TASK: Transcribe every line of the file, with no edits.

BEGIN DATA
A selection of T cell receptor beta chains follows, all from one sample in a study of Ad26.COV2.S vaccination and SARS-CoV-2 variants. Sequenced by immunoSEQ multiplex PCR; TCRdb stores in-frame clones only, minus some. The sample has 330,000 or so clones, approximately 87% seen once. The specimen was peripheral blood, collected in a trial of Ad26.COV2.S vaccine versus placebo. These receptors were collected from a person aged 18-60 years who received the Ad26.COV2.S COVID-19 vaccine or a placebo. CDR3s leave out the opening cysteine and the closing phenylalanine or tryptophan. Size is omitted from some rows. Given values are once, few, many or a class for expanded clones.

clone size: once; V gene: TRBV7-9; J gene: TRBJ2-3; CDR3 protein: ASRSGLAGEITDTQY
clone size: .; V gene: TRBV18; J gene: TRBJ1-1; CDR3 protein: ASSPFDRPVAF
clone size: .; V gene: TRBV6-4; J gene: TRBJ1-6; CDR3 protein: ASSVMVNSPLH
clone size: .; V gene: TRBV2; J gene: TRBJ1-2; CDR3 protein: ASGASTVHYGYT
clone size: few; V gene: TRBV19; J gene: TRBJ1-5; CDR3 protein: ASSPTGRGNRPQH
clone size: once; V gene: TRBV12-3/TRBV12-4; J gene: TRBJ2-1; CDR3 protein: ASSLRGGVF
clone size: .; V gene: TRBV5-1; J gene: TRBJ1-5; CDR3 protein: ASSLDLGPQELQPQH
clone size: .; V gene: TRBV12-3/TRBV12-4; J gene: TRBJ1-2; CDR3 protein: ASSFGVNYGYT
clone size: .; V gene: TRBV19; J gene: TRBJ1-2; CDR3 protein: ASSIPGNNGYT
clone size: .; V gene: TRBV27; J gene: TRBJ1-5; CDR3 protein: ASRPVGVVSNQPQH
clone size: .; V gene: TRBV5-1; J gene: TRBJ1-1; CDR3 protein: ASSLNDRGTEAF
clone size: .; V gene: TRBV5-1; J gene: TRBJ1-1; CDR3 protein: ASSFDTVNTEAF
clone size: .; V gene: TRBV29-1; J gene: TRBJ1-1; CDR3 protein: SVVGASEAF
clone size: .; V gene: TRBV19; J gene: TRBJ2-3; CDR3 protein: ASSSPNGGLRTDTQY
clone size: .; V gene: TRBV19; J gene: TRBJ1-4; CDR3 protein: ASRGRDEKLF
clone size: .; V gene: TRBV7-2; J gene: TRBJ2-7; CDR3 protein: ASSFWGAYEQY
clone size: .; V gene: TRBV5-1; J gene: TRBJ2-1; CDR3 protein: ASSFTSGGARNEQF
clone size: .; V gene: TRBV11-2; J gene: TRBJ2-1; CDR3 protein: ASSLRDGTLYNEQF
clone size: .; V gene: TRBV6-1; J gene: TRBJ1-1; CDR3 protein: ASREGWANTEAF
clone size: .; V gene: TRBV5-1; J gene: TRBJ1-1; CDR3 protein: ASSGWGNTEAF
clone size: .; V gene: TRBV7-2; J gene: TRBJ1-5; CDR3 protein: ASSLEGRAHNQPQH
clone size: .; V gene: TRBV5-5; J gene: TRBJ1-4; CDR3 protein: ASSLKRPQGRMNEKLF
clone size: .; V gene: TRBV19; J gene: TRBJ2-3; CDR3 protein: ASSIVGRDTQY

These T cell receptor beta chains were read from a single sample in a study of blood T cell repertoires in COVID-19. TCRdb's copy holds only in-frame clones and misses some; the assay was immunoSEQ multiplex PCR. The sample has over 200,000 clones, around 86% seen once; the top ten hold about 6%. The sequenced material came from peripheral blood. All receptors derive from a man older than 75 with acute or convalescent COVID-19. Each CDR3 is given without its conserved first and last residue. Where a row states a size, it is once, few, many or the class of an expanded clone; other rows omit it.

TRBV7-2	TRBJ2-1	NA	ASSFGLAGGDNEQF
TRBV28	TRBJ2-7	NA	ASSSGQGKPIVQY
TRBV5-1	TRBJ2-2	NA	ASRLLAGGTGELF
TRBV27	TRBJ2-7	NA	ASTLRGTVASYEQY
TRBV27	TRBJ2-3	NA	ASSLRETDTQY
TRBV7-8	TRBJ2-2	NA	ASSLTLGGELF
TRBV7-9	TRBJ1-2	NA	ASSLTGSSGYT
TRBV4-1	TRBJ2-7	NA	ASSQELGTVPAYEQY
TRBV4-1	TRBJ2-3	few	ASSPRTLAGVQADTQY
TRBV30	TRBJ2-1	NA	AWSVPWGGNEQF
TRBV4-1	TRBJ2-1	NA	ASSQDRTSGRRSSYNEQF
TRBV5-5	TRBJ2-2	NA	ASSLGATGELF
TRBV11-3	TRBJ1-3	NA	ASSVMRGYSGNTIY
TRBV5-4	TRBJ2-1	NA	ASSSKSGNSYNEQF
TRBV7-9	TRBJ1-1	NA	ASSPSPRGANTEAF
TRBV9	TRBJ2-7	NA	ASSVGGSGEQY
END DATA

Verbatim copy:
A selection of T cell receptor beta chains follows, all from one sample in a study of Ad26.COV2.S vaccination and SARS-CoV-2 variants. Sequenced by immunoSEQ multiplex PCR; TCRdb stores in-frame clones only, minus some. The sample has 330,000 or so clones, approximately 87% seen once. The specimen was peripheral blood, collected in a trial of Ad26.COV2.S vaccine versus placebo. These receptors were collected from a person aged 18-60 years who received the Ad26.COV2.S COVID-19 vaccine or a placebo. CDR3s leave out the opening cysteine and the closing phenylalanine or tryptophan. Size is omitted from some rows. Given values are once, few, many or a class for expanded clones.

clone size: once; V gene: TRBV7-9; J gene: TRBJ2-3; CDR3 protein: ASRSGLAGEITDTQY
clone size: .; V gene: TRBV18; J gene: TRBJ1-1; CDR3 protein: ASSPFDRPVAF
clone size: .; V gene: TRBV6-4; J gene: TRBJ1-6; CDR3 protein: ASSVMVNSPLH
clone size: .; V gene: TRBV2; J gene: TRBJ1-2; CDR3 protein: ASGASTVHYGYT
clone size: few; V gene: TRBV19; J gene: TRBJ1-5; CDR3 protein: ASSPTGRGNRPQH
clone size: once; V gene: TRBV12-3/TRBV12-4; J gene: TRBJ2-1; CDR3 protein: ASSLRGGVF
clone size: .; V gene: TRBV5-1; J gene: TRBJ1-5; CDR3 protein: ASSLDLGPQELQPQH
clone size: .; V gene: TRBV12-3/TRBV12-4; J gene: TRBJ1-2; CDR3 protein: ASSFGVNYGYT
clone size: .; V gene: TRBV19; J gene: TRBJ1-2; CDR3 protein: ASSIPGNNGYT
clone size: .; V gene: TRBV27; J gene: TRBJ1-5; CDR3 protein: ASRPVGVVSNQPQH
clone size: .; V gene: TRBV5-1; J gene: TRBJ1-1; CDR3 protein: ASSLNDRGTEAF
clone size: .; V gene: TRBV5-1; J gene: TRBJ1-1; CDR3 protein: ASSFDTVNTEAF
clone size: .; V gene: TRBV29-1; J gene: TRBJ1-1; CDR3 protein: SVVGASEAF
clone size: .; V gene: TRBV19; J gene: TRBJ2-3; CDR3 protein: ASSSPNGGLRTDTQY
clone size: .; V gene: TRBV19; J gene: TRBJ1-4; CDR3 protein: ASRGRDEKLF
clone size: .; V gene: TRBV7-2; J gene: TRBJ2-7; CDR3 protein: ASSFWGAYEQY
clone size: .; V gene: TRBV5-1; J gene: TRBJ2-1; CDR3 protein: ASSFTSGGARNEQF
clone size: .; V gene: TRBV11-2; J gene: TRBJ2-1; CDR3 protein: ASSLRDGTLYNEQF
clone size: .; V gene: TRBV6-1; J gene: TRBJ1-1; CDR3 protein: ASREGWANTEAF
clone size: .; V gene: TRBV5-1; J gene: TRBJ1-1; CDR3 protein: ASSGWGNTEAF
clone size: .; V gene: TRBV7-2; J gene: TRBJ1-5; CDR3 protein: ASSLEGRAHNQPQH
clone size: .; V gene: TRBV5-5; J gene: TRBJ1-4; CDR3 protein: ASSLKRPQGRMNEKLF
clone size: .; V gene: TRBV19; J gene: TRBJ2-3; CDR3 protein: ASSIVGRDTQY

These T cell receptor beta chains were read from a single sample in a study of blood T cell repertoires in COVID-19. TCRdb's copy holds only in-frame clones and misses some; the assay was immunoSEQ multiplex PCR. The sample has over 200,000 clones, around 86% seen once; the top ten hold about 6%. The sequenced material came from peripheral blood. All receptors derive from a man older than 75 with acute or convalescent COVID-19. Each CDR3 is given without its conserved first and last residue. Where a row states a size, it is once, few, many or the class of an expanded clone; other rows omit it.

TRBV7-2	TRBJ2-1	NA	ASSFGLAGGDNEQF
TRBV28	TRBJ2-7	NA	ASSSGQGKPIVQY
TRBV5-1	TRBJ2-2	NA	ASRLLAGGTGELF
TRBV27	TRBJ2-7	NA	ASTLRGTVASYEQY
TRBV27	TRBJ2-3	NA	ASSLRETDTQY
TRBV7-8	TRBJ2-2	NA	ASSLTLGGELF
TRBV7-9	TRBJ1-2	NA	ASSLTGSSGYT
TRBV4-1	TRBJ2-7	NA	ASSQELGTVPAYEQY
TRBV4-1	TRBJ2-3	few	ASSPRTLAGVQADTQY
TRBV30	TRBJ2-1	NA	AWSVPWGGNEQF
TRBV4-1	TRBJ2-1	NA	ASSQDRTSGRRSSYNEQF
TRBV5-5	TRBJ2-2	NA	ASSLGATGELF
TRBV11-3	TRBJ1-3	NA	ASSVMRGYSGNTIY
TRBV5-4	TRBJ2-1	NA	ASSSKSGNSYNEQF
TRBV7-9	TRBJ1-1	NA	ASSPSPRGANTEAF
TRBV9	TRBJ2-7	NA	ASSVGGSGEQY